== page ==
A teacher at a school in South Africa has been suspended after black pupils in her class were photographed sitting separately from white children.
The image, taken at Laerskool Schweizer-Reneke in the North West region, sparked outrage as the few black children in the class were sitting at their own separate table.
The local education department launched a probe and said an inspector would visit the school on Thursday morning.
Today they said in a statement: 'The Education and Sport Development department has with immediate effect suspended the teacher allegedly behind the racism incident at Laerskool Schweizer-Reneke.'
Officials were also reported to be investigating the school's principal as they visited the school this morning.
The image was shared on the school's WhatsApp group by the children's class teacher to show parents how the first day back was going.
The image of the children, who are all aged between four and five, echoed South Africa's dark apartheid past of racial segregation and oppression.
An education official said: 'We are not sure whether is fake or real, if it's real we are condemning it, we say not during this era, we cannot really accept it.'
Meanwhile the mother of one of the black pupils has insisted the pupils were told where to sit in the classroom.
She told TimesLIVE: 'They say the school says the children decided to sit that way, which is not true.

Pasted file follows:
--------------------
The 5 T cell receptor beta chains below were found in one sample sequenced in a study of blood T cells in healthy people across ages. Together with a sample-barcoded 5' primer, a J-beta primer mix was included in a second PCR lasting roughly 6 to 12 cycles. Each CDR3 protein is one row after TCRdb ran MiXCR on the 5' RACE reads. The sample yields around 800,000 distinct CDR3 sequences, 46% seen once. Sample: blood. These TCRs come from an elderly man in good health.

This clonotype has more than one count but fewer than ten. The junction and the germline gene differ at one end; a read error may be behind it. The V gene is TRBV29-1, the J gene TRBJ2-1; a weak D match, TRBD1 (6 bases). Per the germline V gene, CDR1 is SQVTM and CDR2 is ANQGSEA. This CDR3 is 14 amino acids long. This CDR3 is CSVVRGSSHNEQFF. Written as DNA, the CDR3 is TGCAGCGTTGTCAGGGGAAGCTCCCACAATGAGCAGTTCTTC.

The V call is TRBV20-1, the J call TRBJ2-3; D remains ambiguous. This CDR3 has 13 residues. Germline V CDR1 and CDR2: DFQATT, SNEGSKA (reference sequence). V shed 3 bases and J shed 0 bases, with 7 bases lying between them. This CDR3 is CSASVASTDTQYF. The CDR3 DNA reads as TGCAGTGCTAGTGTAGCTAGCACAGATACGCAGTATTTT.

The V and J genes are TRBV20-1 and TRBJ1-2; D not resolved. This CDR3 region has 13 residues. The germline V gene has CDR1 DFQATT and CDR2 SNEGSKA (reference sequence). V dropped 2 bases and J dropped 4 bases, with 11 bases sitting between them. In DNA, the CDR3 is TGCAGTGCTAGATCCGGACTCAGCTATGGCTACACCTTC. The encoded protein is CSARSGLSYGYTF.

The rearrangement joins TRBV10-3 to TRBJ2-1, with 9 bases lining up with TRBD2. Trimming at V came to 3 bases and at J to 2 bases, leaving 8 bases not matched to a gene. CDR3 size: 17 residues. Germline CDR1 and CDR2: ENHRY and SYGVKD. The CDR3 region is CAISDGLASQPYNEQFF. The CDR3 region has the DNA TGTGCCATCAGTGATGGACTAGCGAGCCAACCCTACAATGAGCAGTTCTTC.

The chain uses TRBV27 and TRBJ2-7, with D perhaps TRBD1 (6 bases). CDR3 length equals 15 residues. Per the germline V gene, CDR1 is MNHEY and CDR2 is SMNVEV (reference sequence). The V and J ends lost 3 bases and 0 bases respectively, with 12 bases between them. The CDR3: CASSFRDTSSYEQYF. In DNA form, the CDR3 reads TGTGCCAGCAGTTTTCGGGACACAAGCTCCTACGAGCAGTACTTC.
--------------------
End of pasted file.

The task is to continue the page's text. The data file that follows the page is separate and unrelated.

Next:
'When I got to the class before school in the morning, all the children's names were already written on the desks they were supposed to sit at. The labels had been put on their tables and their aprons.'
After the break the children were moved to a different seating plan and were no longer separated by race.
Another parent said she was 'pi**** off' by the picture, saying white parents had been thanking the teacher for the image in the WhatsApp group but no-one had brought up the separation.
ANC activist Mcebo Dlamini wrote on Facebook: 'What is most provoking about this image is not that black kids are ostracised from white kids, that is common in our supposedly post apartheid Africa.
'Rather what becomes painful is that there are black people who still insist that racism has ended and who think that blacks and white can have peaceful relations that do not have undertones of racism.
'This is impossible so long as white people have power, what therefore is needed is to change the existing power dynamics such that black people can have dignity.
'You can take your kids to the whitest schools in the country but so long as the black majority is poor, your kids will always be reminded that they are black and therefore inferior.'
The school has not responded to requests from the local media for comment.
This article has been adapted from its original source.
© Associated Newspapers Ltd.